Of PhDs, Pirates, and the Public: Three-Dimensional Printing Technology and the Arts

1 Tex. A&M L. Rev. 811 (2014)

28 Pages Posted: 14 Jan 2014 Last revised: 23 Jul 2014

See all articles by Lucas Osborn

Lucas Osborn

Campbell University Law School

Date Written: January 14, 2014

Abstract

The confluence of three-dimensional printing, three-dimensional scanning, and the internet will explode the dividing line between the physical and the digital worlds and will bring millions of lay people into intimate contact with the full spectrum of intellectual property laws. One of the areas most affected by 3D printers will be three-dimensional art. This Article analyzes several ways in which 3D printing technology will affect the creation, delivery, and consumption of art. Not only does 3D printing offer great promise for creative works, but it also presents a problem of piracy that may accompany the digitization three-dimensional works. As 3D printing technology’s relationship to intellectual property law is largely unexplored, this Article explores foundational issues regarding how copyright law applies to 3D printing technology, laying the groundwork upon which further analysis of 3D printing’s effects on copyright law may be built.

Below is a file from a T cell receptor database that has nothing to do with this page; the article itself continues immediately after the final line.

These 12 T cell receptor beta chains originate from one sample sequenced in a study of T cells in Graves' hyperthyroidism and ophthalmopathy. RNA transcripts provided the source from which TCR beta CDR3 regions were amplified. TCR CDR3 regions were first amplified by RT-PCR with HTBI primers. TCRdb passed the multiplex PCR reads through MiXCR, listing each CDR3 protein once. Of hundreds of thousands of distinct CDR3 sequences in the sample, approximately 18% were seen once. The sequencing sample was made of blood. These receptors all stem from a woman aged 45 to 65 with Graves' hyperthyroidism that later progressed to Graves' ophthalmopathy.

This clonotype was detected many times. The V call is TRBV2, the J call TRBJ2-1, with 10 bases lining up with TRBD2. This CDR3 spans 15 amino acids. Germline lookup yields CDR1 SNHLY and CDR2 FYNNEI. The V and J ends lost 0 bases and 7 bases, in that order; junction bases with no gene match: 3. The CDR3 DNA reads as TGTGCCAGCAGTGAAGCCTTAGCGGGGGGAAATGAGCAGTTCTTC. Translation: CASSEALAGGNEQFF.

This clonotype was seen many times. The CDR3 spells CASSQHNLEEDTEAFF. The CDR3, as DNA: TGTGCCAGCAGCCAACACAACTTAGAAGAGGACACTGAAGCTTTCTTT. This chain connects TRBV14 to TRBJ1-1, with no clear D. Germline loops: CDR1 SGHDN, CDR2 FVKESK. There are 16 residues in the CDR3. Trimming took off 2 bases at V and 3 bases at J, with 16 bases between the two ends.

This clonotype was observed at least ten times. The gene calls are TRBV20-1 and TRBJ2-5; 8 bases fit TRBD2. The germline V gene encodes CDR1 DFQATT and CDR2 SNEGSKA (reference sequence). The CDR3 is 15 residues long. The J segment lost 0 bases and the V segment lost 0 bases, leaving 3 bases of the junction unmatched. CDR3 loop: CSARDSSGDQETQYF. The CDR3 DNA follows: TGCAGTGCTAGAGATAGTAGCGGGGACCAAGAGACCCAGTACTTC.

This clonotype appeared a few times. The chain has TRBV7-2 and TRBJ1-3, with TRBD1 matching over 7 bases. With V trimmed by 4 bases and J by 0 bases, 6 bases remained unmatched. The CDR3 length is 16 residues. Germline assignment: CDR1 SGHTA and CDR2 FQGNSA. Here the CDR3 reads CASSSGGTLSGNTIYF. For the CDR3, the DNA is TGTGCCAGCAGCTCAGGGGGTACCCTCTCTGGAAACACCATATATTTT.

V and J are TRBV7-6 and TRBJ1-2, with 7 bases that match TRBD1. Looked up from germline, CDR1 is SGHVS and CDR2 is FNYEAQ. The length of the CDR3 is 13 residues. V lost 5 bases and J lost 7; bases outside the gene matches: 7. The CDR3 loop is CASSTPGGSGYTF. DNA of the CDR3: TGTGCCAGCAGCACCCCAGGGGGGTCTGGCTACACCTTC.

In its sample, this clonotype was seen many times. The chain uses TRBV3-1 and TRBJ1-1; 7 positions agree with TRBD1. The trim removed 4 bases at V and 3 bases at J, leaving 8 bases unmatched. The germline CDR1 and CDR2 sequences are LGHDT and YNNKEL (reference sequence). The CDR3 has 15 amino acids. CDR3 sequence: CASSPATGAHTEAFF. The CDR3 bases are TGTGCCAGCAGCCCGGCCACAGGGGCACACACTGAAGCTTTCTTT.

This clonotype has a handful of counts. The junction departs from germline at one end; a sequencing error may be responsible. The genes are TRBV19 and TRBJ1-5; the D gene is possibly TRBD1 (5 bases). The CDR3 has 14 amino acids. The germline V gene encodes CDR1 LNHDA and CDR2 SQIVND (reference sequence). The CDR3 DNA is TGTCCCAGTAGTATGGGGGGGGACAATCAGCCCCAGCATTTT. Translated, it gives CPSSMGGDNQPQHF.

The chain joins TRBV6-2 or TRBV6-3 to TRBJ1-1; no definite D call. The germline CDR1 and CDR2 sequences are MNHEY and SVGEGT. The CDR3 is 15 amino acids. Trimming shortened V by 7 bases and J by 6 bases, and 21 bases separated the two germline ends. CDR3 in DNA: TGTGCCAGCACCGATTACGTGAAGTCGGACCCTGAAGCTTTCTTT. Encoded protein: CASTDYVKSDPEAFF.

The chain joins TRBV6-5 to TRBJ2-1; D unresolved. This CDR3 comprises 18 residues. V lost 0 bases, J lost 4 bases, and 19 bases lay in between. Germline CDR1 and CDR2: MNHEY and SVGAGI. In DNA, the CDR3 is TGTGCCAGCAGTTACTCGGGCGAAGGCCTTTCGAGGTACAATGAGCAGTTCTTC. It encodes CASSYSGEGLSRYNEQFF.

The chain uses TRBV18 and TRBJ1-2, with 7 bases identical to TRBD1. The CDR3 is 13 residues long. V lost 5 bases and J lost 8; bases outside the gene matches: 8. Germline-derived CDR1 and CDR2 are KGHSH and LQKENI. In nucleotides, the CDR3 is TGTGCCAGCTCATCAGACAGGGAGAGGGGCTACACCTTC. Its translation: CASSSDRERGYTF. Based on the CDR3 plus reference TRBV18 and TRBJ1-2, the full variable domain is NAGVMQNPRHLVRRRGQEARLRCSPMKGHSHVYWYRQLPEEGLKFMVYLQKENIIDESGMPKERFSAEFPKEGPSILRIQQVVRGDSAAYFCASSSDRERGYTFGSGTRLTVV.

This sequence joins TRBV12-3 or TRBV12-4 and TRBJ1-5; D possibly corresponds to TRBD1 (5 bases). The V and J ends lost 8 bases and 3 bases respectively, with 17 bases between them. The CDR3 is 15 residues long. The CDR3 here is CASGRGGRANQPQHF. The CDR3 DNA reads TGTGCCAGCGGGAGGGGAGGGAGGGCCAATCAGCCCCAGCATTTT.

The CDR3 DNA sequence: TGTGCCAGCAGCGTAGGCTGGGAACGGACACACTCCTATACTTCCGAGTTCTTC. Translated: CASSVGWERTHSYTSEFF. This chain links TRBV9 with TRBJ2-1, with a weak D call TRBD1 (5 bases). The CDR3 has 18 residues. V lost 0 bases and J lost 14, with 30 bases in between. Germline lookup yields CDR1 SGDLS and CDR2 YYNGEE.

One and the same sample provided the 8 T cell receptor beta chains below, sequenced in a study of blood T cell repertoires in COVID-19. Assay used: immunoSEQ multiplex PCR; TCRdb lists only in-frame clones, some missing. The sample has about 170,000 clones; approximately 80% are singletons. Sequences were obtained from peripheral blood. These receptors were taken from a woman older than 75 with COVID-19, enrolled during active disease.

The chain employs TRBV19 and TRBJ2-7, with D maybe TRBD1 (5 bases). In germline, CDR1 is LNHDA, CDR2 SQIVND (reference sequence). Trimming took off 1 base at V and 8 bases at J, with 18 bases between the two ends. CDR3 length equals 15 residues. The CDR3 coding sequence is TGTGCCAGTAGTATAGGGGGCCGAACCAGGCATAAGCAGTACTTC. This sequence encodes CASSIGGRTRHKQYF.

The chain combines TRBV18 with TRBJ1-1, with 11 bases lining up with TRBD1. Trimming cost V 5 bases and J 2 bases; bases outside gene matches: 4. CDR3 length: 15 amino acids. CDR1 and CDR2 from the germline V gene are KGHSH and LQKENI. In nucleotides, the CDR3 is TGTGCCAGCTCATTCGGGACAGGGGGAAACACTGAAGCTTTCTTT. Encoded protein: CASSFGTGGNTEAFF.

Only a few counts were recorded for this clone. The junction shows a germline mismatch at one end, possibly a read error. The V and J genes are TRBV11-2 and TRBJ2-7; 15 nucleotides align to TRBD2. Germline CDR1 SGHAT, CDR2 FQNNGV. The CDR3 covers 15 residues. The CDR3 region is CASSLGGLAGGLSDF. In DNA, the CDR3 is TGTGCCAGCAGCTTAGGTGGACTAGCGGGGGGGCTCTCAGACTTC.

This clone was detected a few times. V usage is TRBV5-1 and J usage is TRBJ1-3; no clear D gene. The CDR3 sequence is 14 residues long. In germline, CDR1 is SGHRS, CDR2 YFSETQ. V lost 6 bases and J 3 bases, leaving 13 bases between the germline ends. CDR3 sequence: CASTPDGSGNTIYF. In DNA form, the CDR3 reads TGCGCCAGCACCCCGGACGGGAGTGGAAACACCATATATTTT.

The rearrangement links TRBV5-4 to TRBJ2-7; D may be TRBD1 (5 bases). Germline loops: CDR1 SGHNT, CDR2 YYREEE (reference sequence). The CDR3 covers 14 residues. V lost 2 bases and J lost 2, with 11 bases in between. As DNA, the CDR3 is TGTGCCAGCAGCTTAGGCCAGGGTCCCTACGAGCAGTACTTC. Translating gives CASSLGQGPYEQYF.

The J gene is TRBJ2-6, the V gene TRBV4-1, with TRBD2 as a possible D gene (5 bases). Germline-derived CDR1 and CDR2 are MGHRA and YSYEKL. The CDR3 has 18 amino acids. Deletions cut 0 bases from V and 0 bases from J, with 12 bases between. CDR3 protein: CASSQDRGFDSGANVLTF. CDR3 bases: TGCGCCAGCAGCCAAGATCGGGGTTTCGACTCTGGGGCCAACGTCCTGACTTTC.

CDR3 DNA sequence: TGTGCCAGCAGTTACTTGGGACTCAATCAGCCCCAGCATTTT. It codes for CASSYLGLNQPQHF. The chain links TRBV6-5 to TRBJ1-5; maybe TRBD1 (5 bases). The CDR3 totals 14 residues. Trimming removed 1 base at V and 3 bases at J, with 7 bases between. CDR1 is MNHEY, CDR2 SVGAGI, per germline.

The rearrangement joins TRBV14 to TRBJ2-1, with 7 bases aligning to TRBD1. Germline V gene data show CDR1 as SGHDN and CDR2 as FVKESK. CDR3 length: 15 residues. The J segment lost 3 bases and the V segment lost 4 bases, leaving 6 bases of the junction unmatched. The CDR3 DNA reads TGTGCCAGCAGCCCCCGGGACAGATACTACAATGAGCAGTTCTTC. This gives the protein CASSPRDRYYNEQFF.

Keywords: three-dimensional printing, 3D printing, copyright, 3d scanning, art, creative, CAD, technology, design patent

Suggested Citation

Osborn, Lucas, Of PhDs, Pirates, and the Public: Three-Dimensional Printing Technology and the Arts (January 14, 2014). 1 Tex. A&M L. Rev. 811 (2014). Available at SSRN: https://ssrn.com/abstract=2378869

Lucas Osborn (Contact Author)

Campbell University Law School ( email )

United States
919-865-4673 (Phone)

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